Autonomous vehicles may lead to an increase in miles driven

Autonomous vehicles may lead to an increase in miles driven
Credit: Mario Goebbels

Autonomous vehicles may reduce the number of vehicles a family needs, but may lead to an increase in total miles driven, say researchers at the University of Michigan Transportation Research Institute.

UMTRI researchers Brandon Schoettle and Michael Sivak examined U.S. National Household Travel Survey data that contained comprehensive information about each trip made by a person within a selected household, including the exact start and stop times of each trip.

They found a general lack of "trip overlap" between drivers within a majority of based on vehicle sharing. In other words, families rarely use more than one vehicle at a time.

The study is based on sharing of completely that employ a "return-to-home" mode, acting as a form of shared family or household vehicle. This would mean that driverless vehicles could operate without any passengers at all.

In the most extreme scenario, self-driving vehicles could cut average ownership rates of vehicles by 43 percent—from an average of 2.1 vehicles to 1.2 vehicles per household, the researchers say.

On the other hand, the shift could result in a 75-percent increase in individual vehicle usage—from 11,661 to 20,406 annual miles per vehicle (this increase in mileage does not include additional miles that would be generated during each "return-to-home" trip).

Schoettle and Sivak found that, on an average day, nearly 84 percent of households had no trips that overlapped or conflicted. Just under 15 percent of households had two drivers and less than 2 percent had three drivers with overlapping trips that created a conflict.

The researchers say their results represent strictly an upper-bound approximation of the maximum possible effects of self-driving vehicles on reductions in household vehicle ownership, given several unknowns: sufficient gaps between trips, acceptance and adoption of and possible -sharing strategies within households.


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Feb 12, 2015
Only problem with a RTB option on these vehicle sis you're doubling the number of journies if you go somewhere, rather than driving there, parking up for a few hours then driving home, you'd go there, the car would return to base then when you're ready it would drove back and pick you up then take you home.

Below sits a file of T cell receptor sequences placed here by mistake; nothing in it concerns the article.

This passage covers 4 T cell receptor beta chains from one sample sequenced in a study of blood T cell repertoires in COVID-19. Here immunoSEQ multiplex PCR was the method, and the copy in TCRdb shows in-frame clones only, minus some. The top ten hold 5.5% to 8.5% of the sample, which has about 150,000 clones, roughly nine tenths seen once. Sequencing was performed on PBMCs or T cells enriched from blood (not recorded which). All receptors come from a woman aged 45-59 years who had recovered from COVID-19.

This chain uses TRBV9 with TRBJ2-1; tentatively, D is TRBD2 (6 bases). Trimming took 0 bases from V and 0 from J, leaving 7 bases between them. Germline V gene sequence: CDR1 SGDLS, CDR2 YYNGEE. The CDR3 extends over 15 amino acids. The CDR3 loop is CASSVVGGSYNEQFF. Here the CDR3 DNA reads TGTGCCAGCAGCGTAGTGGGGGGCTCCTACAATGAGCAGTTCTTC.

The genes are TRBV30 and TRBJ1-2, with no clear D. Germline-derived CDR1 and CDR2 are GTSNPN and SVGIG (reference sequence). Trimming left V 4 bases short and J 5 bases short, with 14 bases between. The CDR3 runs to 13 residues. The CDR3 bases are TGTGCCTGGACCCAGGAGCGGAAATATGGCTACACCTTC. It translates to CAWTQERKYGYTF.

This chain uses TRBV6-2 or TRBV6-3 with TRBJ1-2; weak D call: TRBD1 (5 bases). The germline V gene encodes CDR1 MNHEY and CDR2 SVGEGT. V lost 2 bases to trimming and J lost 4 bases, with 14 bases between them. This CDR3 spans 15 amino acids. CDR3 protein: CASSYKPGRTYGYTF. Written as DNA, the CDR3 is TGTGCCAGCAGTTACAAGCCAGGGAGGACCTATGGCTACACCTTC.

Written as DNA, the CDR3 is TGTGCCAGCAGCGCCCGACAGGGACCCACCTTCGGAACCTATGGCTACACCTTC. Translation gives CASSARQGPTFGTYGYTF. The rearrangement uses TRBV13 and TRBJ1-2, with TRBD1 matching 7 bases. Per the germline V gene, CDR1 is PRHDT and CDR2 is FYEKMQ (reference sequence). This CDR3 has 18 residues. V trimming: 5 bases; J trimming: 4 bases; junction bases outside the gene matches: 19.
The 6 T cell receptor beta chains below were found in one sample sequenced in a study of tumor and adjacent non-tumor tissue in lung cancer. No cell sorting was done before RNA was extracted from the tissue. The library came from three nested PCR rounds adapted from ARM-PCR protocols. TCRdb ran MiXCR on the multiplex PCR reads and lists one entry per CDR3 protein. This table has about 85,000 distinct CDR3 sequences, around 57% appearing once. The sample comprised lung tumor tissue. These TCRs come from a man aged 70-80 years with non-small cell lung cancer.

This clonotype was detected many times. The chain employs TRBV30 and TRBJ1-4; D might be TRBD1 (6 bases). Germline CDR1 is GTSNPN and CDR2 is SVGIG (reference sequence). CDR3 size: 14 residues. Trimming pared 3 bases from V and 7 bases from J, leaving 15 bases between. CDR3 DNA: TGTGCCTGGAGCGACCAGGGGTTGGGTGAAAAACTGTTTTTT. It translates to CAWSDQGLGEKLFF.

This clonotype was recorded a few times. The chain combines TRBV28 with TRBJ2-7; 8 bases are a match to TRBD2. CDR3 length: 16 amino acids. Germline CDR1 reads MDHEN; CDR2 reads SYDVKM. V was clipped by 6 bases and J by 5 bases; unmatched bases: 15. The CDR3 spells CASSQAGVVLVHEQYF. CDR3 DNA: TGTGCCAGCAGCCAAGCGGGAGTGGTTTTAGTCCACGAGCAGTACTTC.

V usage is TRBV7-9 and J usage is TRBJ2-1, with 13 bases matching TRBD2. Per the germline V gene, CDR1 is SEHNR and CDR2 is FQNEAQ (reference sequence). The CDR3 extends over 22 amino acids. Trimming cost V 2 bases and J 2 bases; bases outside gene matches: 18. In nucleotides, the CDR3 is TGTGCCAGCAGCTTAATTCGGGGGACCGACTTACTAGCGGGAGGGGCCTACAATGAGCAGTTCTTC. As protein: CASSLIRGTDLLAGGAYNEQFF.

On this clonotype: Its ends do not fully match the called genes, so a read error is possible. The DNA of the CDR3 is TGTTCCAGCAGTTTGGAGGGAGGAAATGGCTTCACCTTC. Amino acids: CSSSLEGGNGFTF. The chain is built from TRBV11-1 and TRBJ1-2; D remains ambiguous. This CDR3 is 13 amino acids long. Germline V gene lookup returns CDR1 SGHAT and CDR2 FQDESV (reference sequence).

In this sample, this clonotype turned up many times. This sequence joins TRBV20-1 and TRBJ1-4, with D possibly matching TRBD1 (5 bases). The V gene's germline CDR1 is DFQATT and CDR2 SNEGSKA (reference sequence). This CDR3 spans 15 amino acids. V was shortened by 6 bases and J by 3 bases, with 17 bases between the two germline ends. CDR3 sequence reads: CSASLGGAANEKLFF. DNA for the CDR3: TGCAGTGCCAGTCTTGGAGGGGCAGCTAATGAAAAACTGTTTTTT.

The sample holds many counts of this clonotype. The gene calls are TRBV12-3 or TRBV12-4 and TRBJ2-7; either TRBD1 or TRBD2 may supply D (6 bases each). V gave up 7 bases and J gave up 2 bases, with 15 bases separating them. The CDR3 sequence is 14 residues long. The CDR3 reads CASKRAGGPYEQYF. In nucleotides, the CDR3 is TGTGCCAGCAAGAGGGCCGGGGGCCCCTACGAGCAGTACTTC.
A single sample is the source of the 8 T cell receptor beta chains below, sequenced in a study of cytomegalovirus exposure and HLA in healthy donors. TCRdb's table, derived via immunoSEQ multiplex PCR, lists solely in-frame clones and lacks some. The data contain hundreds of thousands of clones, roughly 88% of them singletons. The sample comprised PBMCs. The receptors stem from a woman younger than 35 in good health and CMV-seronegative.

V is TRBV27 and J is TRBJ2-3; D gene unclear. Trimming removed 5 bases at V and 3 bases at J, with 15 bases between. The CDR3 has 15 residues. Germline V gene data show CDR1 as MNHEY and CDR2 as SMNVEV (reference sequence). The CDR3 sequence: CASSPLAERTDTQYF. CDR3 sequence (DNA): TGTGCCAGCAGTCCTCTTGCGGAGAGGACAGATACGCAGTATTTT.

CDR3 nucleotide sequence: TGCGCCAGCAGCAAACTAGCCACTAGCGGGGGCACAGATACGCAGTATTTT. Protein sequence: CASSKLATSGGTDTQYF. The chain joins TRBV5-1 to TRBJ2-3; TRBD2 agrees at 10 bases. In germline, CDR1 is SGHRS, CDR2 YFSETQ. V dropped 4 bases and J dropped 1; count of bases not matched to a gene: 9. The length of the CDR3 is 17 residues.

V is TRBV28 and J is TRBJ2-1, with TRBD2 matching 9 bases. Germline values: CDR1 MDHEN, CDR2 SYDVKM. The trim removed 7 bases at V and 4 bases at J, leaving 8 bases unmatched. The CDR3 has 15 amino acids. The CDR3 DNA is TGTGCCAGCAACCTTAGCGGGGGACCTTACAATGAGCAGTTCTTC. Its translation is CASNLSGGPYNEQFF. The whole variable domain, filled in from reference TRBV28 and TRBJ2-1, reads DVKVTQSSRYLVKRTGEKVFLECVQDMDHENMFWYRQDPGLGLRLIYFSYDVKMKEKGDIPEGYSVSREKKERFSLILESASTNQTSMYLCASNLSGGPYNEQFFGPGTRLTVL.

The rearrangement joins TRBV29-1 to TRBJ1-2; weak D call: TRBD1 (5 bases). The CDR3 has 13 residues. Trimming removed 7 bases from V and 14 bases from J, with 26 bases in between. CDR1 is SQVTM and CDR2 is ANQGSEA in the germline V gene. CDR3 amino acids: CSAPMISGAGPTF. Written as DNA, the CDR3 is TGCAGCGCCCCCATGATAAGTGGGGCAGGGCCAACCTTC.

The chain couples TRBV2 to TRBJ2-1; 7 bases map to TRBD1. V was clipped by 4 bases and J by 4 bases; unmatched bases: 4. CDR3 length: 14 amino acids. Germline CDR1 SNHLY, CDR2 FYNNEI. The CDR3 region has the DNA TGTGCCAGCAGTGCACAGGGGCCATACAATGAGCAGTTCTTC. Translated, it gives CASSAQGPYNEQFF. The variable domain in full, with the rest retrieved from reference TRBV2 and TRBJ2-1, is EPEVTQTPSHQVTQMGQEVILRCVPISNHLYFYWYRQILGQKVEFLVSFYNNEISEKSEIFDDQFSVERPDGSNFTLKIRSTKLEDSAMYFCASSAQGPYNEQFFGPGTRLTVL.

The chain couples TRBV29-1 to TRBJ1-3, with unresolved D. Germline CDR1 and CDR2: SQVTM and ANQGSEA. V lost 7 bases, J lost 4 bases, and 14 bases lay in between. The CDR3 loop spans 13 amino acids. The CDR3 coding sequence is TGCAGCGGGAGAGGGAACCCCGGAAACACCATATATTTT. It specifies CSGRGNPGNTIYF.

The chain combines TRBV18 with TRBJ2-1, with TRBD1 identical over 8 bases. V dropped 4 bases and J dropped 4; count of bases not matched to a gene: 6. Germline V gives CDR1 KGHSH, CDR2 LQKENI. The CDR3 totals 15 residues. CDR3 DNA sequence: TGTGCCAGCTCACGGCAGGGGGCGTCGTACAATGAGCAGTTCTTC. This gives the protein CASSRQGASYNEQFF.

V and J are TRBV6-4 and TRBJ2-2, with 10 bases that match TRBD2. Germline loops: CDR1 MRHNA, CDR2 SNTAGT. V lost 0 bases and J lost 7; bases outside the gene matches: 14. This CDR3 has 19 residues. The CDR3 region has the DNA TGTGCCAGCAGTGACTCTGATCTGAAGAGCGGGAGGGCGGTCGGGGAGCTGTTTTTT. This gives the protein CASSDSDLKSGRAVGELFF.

Fine if you're using electric vehicles that are all powered from solar, but if petrol / diesel fuelled this will increase the amount of co2 emitted, not to mention it could increase congestion.

Feb 12, 2015
That's amazing, they have the ability to pretend to do research on something which doesn't exist.

Feb 12, 2015
Of course! When u have kids you won't make the trip by the school rather you would make the car drive the kids to school and then you would travel to work or the other way around. Or every person would have a transport vehicle of their own.

Feb 12, 2015
I am finding it hard to believe driverless is going to be feasible. There are many places in this country where roads and intersections aren't clearly delineated. I have the feeling the technology won't be reliable unless it's deployed on restricted sections of roads specially set up to handle driverless vehicles. That probably means some sort of passive transponder every few feet and limited access higways. As soon as one of these things runs over a kid or kills someone when in driverless mode there's going to be a backlash. I could be wrong but I just don't see these things running around just anywhere in driverless mode.

Feb 12, 2015
Fine if you're using electric vehicles


Well you got to factor in battery wear and sufficient intermissions to recharge. Doubling the mileage even in an electric car is a very expensive proposition because of the high cost of replacing worn batteries.

Vehicle sharing without passenger pooling necessarily increases distance driven over passenger mile - that is, the vehicle becomes less efficient. As the article points out, 84% of the trips are non-overlapping.

Feb 12, 2015
This is one of those articles that is just so obvious. Of Course driverless vehicles would lead to more miles travelled. People don't have to drive, they just sit there, so they can ride in the car without having to do the 'work' of driving, not having to pay attention. If my car drove itself, I might just ride around in it for fun!

Did anyone think about how people will drink much more often if they don't have to drive their cars?

Feb 12, 2015
I would think that it wouldn't RTB unless it was requested to. It would park near the last persons trip and be summoned from there to where it's needed. Well... When it can do so at a reasonable price(preferably free parking at the venue traveled to).

Feb 12, 2015
Silly discussion. Just make unoccupied autonomous vehicles illegal.

Feb 13, 2015
Silly discussion. Just make unoccupied autonomous vehicles illegal.


Which is exactly what I think will happen but with exceptions.

Feb 15, 2015
Autonomous vehicles may lead to an increase in miles driven


Good. That can't be done without a vibrant economy and the required cheap and plentiful energy

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